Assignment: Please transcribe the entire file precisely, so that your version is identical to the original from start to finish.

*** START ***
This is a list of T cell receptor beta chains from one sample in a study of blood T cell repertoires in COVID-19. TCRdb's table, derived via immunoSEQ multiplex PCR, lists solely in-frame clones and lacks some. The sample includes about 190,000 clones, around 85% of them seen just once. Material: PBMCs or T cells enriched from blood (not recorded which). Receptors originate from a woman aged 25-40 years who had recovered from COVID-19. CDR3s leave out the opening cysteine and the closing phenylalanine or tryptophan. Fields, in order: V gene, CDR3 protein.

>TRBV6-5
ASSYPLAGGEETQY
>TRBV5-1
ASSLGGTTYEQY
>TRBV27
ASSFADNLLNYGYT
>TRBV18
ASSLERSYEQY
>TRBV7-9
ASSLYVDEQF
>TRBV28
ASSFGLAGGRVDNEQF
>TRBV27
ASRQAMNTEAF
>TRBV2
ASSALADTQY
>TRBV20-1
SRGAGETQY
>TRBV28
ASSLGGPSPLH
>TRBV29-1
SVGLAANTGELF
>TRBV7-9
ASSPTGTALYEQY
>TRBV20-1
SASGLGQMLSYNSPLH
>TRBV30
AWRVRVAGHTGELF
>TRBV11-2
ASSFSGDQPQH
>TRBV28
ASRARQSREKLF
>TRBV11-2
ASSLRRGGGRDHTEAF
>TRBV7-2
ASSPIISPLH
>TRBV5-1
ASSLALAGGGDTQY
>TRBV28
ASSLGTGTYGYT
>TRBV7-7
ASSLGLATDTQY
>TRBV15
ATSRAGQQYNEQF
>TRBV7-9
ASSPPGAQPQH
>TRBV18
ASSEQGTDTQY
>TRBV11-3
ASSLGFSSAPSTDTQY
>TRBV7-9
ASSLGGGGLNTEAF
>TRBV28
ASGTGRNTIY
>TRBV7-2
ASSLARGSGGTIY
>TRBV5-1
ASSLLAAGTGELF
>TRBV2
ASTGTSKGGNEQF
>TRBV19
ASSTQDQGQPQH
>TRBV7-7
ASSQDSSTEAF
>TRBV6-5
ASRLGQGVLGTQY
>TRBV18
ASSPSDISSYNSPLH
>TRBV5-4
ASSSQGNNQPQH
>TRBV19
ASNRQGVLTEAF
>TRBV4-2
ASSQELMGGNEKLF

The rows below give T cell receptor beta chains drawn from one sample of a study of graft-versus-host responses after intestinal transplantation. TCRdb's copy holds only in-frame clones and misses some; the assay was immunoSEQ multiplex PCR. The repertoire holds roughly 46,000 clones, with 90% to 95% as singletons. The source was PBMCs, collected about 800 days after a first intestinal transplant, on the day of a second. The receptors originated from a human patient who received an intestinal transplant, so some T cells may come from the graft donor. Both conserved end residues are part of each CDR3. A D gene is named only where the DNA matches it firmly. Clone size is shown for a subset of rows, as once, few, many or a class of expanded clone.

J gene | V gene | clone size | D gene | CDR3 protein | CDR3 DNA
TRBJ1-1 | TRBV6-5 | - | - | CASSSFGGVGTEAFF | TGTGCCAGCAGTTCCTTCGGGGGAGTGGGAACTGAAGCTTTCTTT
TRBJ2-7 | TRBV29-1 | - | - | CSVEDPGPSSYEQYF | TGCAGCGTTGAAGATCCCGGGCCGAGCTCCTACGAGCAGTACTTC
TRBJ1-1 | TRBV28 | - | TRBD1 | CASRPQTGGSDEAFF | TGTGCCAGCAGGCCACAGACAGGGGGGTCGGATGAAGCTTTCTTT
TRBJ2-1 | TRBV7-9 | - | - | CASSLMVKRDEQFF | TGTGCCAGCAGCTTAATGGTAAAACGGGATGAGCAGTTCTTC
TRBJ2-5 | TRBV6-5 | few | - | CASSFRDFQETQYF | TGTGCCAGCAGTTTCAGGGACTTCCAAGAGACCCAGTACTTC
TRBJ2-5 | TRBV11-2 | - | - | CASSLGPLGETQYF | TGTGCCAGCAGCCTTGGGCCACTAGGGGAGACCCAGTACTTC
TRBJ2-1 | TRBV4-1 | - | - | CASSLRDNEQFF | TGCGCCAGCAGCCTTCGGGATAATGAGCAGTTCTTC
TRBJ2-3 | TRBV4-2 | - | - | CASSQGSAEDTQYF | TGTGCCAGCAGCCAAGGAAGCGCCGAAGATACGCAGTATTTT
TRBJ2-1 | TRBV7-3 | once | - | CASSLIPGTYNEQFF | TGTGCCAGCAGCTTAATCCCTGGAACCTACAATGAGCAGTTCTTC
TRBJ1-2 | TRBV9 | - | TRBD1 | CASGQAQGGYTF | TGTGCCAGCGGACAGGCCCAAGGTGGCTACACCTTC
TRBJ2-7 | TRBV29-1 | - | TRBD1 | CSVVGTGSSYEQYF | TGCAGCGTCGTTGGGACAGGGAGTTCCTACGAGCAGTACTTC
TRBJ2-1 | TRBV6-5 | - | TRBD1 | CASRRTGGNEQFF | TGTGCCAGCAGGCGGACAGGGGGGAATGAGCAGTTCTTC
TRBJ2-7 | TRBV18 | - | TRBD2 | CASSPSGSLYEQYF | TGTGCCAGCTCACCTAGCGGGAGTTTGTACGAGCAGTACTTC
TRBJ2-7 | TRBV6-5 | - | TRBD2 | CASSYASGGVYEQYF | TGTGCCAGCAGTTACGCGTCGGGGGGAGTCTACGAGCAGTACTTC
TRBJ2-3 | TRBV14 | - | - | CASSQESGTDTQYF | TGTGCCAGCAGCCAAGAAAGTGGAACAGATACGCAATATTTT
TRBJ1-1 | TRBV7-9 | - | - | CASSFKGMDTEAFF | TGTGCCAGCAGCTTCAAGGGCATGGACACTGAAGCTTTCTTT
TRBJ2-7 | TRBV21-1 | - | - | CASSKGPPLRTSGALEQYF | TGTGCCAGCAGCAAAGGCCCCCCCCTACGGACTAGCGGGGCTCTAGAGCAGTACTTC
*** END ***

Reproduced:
This is a list of T cell receptor beta chains from one sample in a study of blood T cell repertoires in COVID-19. TCRdb's table, derived via immunoSEQ multiplex PCR, lists solely in-frame clones and lacks some. The sample includes about 190,000 clones, around 85% of them seen just once. Material: PBMCs or T cells enriched from blood (not recorded which). Receptors originate from a woman aged 25-40 years who had recovered from COVID-19. CDR3s leave out the opening cysteine and the closing phenylalanine or tryptophan. Fields, in order: V gene, CDR3 protein.

>TRBV6-5
ASSYPLAGGEETQY
>TRBV5-1
ASSLGGTTYEQY
>TRBV27
ASSFADNLLNYGYT
>TRBV18
ASSLERSYEQY
>TRBV7-9
ASSLYVDEQF
>TRBV28
ASSFGLAGGRVDNEQF
>TRBV27
ASRQAMNTEAF
>TRBV2
ASSALADTQY
>TRBV20-1
SRGAGETQY
>TRBV28
ASSLGGPSPLH
>TRBV29-1
SVGLAANTGELF
>TRBV7-9
ASSPTGTALYEQY
>TRBV20-1
SASGLGQMLSYNSPLH
>TRBV30
AWRVRVAGHTGELF
>TRBV11-2
ASSFSGDQPQH
>TRBV28
ASRARQSREKLF
>TRBV11-2
ASSLRRGGGRDHTEAF
>TRBV7-2
ASSPIISPLH
>TRBV5-1
ASSLALAGGGDTQY
>TRBV28
ASSLGTGTYGYT
>TRBV7-7
ASSLGLATDTQY
>TRBV15
ATSRAGQQYNEQF
>TRBV7-9
ASSPPGAQPQH
>TRBV18
ASSEQGTDTQY
>TRBV11-3
ASSLGFSSAPSTDTQY
>TRBV7-9
ASSLGGGGLNTEAF
>TRBV28
ASGTGRNTIY
>TRBV7-2
ASSLARGSGGTIY
>TRBV5-1
ASSLLAAGTGELF
>TRBV2
ASTGTSKGGNEQF
>TRBV19
ASSTQDQGQPQH
>TRBV7-7
ASSQDSSTEAF
>TRBV6-5
ASRLGQGVLGTQY
>TRBV18
ASSPSDISSYNSPLH
>TRBV5-4
ASSSQGNNQPQH
>TRBV19
ASNRQGVLTEAF
>TRBV4-2
ASSQELMGGNEKLF

The rows below give T cell receptor beta chains drawn from one sample of a study of graft-versus-host responses after intestinal transplantation. TCRdb's copy holds only in-frame clones and misses some; the assay was immunoSEQ multiplex PCR. The repertoire holds roughly 46,000 clones, with 90% to 95% as singletons. The source was PBMCs, collected about 800 days after a first intestinal transplant, on the day of a second. The receptors originated from a human patient who received an intestinal transplant, so some T cells may come from the graft donor. Both conserved end residues are part of each CDR3. A D gene is named only where the DNA matches it firmly. Clone size is shown for a subset of rows, as once, few, many or a class of expanded clone.

J gene | V gene | clone size | D gene | CDR3 protein | CDR3 DNA
TRBJ1-1 | TRBV6-5 | - | - | CASSSFGGVGTEAFF | TGTGCCAGCAGTTCCTTCGGGGGAGTGGGAACTGAAGCTTTCTTT
TRBJ2-7 | TRBV29-1 | - | - | CSVEDPGPSSYEQYF | TGCAGCGTTGAAGATCCCGGGCCGAGCTCCTACGAGCAGTACTTC
TRBJ1-1 | TRBV28 | - | TRBD1 | CASRPQTGGSDEAFF | TGTGCCAGCAGGCCACAGACAGGGGGGTCGGATGAAGCTTTCTTT
TRBJ2-1 | TRBV7-9 | - | - | CASSLMVKRDEQFF | TGTGCCAGCAGCTTAATGGTAAAACGGGATGAGCAGTTCTTC
TRBJ2-5 | TRBV6-5 | few | - | CASSFRDFQETQYF | TGTGCCAGCAGTTTCAGGGACTTCCAAGAGACCCAGTACTTC
TRBJ2-5 | TRBV11-2 | - | - | CASSLGPLGETQYF | TGTGCCAGCAGCCTTGGGCCACTAGGGGAGACCCAGTACTTC
TRBJ2-1 | TRBV4-1 | - | - | CASSLRDNEQFF | TGCGCCAGCAGCCTTCGGGATAATGAGCAGTTCTTC
TRBJ2-3 | TRBV4-2 | - | - | CASSQGSAEDTQYF | TGTGCCAGCAGCCAAGGAAGCGCCGAAGATACGCAGTATTTT
TRBJ2-1 | TRBV7-3 | once | - | CASSLIPGTYNEQFF | TGTGCCAGCAGCTTAATCCCTGGAACCTACAATGAGCAGTTCTTC
TRBJ1-2 | TRBV9 | - | TRBD1 | CASGQAQGGYTF | TGTGCCAGCGGACAGGCCCAAGGTGGCTACACCTTC
TRBJ2-7 | TRBV29-1 | - | TRBD1 | CSVVGTGSSYEQYF | TGCAGCGTCGTTGGGACAGGGAGTTCCTACGAGCAGTACTTC
TRBJ2-1 | TRBV6-5 | - | TRBD1 | CASRRTGGNEQFF | TGTGCCAGCAGGCGGACAGGGGGGAATGAGCAGTTCTTC
TRBJ2-7 | TRBV18 | - | TRBD2 | CASSPSGSLYEQYF | TGTGCCAGCTCACCTAGCGGGAGTTTGTACGAGCAGTACTTC
TRBJ2-7 | TRBV6-5 | - | TRBD2 | CASSYASGGVYEQYF | TGTGCCAGCAGTTACGCGTCGGGGGGAGTCTACGAGCAGTACTTC
TRBJ2-3 | TRBV14 | - | - | CASSQESGTDTQYF | TGTGCCAGCAGCCAAGAAAGTGGAACAGATACGCAATATTTT
TRBJ1-1 | TRBV7-9 | - | - | CASSFKGMDTEAFF | TGTGCCAGCAGCTTCAAGGGCATGGACACTGAAGCTTTCTTT
TRBJ2-7 | TRBV21-1 | - | - | CASSKGPPLRTSGALEQYF | TGTGCCAGCAGCAAAGGCCCCCCCCTACGGACTAGCGGGGCTCTAGAGCAGTACTTC